Bobby (Blue) Bland was known for his emotionally piercing delivery and snappy sartorial style.
Bobby (Blue) Bland, the balladeer whose sophisticated style modernized the blues, has died at his home in Germantown, near Memphis, aged 83. Bobby's death was confirmed his son Rodd, who played drums in his band. Despite possessing all the natural attributes of, say, Ray Charles and B.B King, Bland never reached the same lofty heights as some of his more popular contemporaries though remained a mainstay on the rhythm-and-blues circuit for decades.
His vocals, punctuated by the occasional James Brown esque shout, took on an air of emotional pleading and he influenced everyone from Otis Redding to Wilson Pickett. Younger music fans may recognise Mr Bland's 1974 single 'Ain't No Love In The Heart of the City' on his 2001 album The Blueprint.
Mr Bland matched his sharp vocals with elegant stage wear and became a hugely recognisable performer on the circuit. He formed a close working bond with trumpet player and arranger Joe Scott, the men accounting for more than 30 Top 20 rhythm-and-blues singles for Duke Records in Houston. Many contemporary rock bands covered songs from these years, including The Grateful Dead (Love Light), The Band (Share Your Love With Me), and Van Morrison (Ain't Nothing You Can Do).
Continue reading: Modern Bluesman Bobby Blue Bland Dies In Memphis Aged 83
TV commercials have always been a time for fresh, new and unheard song covers to emerge as well as the old classics especially during the holiday season, just to make the product invoke that little bit of nostalgia to fuel the Christmas shopping fever.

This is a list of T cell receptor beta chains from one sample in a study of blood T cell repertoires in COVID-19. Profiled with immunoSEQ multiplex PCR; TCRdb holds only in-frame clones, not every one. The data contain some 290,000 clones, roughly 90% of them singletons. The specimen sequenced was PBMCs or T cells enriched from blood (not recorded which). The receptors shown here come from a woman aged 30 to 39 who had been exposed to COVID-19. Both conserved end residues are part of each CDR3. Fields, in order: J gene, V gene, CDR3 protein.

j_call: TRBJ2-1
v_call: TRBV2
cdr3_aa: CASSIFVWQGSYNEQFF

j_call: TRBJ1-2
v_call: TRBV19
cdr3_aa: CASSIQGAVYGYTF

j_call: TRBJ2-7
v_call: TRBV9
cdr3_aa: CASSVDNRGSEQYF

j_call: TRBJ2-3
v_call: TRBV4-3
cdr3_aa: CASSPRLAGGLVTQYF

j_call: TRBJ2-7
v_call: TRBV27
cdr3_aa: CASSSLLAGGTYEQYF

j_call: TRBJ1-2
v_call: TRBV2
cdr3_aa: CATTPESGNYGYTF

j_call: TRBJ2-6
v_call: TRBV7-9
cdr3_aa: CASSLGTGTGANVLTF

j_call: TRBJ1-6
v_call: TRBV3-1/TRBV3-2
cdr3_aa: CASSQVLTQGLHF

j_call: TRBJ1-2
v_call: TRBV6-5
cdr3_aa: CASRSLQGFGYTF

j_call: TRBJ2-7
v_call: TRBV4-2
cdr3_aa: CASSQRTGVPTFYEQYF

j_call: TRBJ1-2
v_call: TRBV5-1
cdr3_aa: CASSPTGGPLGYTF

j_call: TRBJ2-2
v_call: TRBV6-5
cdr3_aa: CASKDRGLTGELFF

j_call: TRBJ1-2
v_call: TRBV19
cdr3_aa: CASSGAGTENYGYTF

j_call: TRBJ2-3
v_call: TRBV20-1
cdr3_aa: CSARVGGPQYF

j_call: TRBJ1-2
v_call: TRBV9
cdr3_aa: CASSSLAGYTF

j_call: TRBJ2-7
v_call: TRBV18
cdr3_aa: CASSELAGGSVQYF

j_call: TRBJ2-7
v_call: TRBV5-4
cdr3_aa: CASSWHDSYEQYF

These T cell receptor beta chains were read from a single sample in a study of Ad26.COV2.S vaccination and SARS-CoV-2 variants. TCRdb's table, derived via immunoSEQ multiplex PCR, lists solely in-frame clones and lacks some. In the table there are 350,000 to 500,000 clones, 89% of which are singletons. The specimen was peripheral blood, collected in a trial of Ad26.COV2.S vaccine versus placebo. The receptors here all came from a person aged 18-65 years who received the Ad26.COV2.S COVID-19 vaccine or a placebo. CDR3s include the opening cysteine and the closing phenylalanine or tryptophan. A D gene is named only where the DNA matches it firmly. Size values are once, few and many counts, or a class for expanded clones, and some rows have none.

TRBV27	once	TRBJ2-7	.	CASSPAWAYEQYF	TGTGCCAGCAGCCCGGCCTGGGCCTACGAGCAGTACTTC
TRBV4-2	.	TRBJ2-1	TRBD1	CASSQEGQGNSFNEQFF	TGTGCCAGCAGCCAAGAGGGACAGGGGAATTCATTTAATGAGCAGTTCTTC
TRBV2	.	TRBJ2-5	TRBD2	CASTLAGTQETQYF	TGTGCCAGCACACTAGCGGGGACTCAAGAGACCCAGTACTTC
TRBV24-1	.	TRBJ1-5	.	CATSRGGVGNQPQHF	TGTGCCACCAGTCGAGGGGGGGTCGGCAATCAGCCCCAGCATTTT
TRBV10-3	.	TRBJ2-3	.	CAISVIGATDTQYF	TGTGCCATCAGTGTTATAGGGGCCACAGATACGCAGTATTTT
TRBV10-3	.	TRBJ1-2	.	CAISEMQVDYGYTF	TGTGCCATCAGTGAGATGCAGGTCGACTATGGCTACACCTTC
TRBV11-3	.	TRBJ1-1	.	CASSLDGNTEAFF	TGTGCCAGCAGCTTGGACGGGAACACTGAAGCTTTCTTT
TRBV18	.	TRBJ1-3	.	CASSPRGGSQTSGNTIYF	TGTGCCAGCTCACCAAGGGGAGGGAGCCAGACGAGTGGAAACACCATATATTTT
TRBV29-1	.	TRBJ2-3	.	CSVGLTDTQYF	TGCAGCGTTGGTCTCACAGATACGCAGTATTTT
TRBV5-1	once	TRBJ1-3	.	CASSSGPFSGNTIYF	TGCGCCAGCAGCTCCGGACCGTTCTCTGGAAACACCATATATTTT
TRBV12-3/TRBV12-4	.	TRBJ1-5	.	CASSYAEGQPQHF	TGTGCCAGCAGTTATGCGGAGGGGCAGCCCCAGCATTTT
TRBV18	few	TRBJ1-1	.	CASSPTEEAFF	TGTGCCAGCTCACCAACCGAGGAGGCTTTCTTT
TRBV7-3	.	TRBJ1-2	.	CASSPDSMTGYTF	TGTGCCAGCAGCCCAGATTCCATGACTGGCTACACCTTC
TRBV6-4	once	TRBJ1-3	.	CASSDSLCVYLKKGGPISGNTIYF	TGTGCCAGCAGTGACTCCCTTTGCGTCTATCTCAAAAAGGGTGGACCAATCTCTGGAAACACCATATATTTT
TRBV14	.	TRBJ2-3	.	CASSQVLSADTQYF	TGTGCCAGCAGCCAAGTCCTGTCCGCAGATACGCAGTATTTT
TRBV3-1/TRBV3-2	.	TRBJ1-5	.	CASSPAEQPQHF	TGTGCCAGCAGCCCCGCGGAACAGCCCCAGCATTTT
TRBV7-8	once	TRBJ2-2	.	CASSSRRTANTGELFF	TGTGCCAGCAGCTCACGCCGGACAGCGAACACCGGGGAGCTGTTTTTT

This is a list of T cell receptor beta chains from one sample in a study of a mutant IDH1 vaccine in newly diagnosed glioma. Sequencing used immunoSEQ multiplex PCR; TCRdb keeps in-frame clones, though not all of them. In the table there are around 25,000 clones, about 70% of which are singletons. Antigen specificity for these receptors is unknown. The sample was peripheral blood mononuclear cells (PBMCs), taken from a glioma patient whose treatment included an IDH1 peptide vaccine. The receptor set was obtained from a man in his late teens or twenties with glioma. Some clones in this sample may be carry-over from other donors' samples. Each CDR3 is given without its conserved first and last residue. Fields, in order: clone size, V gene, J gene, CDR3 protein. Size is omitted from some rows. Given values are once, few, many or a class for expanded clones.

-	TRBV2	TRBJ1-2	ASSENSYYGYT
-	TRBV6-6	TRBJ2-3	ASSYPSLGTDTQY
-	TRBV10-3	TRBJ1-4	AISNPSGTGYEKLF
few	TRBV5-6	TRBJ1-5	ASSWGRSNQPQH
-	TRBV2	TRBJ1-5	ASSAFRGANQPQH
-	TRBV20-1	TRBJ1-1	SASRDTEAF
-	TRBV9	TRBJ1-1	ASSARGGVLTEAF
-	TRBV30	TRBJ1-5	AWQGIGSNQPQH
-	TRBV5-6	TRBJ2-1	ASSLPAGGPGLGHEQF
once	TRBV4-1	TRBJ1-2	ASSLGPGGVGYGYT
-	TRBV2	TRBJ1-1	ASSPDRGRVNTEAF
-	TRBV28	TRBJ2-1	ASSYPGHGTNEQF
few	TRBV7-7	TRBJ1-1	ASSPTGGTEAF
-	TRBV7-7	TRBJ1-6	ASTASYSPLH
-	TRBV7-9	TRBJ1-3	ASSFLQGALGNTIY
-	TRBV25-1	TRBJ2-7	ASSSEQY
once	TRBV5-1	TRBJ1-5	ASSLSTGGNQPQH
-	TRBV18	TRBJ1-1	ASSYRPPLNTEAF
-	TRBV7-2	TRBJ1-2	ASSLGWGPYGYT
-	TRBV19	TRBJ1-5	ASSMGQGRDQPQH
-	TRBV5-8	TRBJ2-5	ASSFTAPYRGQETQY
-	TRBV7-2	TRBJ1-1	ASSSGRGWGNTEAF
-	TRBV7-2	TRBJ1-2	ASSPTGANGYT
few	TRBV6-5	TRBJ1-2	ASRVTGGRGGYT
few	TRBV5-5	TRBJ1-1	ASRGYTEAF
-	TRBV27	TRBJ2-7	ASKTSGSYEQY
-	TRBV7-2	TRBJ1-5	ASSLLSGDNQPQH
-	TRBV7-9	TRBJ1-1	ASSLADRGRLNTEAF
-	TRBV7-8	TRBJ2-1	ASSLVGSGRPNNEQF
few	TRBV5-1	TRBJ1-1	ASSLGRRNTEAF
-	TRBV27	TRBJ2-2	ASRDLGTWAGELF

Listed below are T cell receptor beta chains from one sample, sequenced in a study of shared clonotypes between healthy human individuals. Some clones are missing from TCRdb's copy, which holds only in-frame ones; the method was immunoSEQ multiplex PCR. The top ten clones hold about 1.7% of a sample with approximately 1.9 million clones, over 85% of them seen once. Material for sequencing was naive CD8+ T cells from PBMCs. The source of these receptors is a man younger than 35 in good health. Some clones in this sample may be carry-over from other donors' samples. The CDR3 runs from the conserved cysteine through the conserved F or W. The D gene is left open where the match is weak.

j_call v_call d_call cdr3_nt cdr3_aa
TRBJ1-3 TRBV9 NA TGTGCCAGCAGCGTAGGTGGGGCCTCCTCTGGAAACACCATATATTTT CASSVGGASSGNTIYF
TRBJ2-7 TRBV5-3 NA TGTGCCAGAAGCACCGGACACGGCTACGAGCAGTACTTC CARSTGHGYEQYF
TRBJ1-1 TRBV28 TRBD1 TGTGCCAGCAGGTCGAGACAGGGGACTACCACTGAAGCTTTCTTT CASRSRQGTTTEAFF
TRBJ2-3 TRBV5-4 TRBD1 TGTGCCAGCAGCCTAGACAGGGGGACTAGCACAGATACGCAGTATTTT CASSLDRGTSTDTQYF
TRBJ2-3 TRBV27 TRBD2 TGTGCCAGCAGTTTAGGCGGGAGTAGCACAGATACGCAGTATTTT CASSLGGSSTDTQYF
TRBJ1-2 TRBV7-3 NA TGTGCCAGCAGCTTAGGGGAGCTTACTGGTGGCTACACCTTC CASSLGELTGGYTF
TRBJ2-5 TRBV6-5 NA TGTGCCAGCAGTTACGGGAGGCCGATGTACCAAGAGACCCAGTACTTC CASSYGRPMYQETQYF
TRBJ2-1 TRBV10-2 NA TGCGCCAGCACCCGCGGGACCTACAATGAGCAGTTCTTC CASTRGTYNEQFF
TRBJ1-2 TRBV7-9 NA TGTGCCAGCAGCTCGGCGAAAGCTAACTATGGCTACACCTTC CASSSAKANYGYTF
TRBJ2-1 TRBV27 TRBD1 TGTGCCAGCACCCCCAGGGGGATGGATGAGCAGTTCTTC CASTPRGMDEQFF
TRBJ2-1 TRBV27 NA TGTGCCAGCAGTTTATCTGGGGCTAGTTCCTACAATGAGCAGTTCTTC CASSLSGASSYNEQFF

This year is no different as we have, of course, rising star Gabrielle Aplin with her stunning rendition of Frankie Goes To Hollywood's 1984 hit 'Power of Love' recorded for John Lewis' new seasonal advert. It has already reached number one in the UK and is set to also feature on her upcoming debut album 'English Rain'. In fact, people have loved it so much that Twinings tea have also snapped up the tune for their advert which will no doubt help Aplin's career skyrocket over the coming months.
Shot in 1969 at an outdoor concert that precluded Woodstock, the film defies the stereotype of the general population at the time. Sure, some have painted their faces and smoke joints, but D.A. Pennebaker (The War Room, Moon Over Broadway) surprisingly chooses to show a broad spectrum of the audience. No matter who is watching, it all comes back to the talented musicians that stir your soul.
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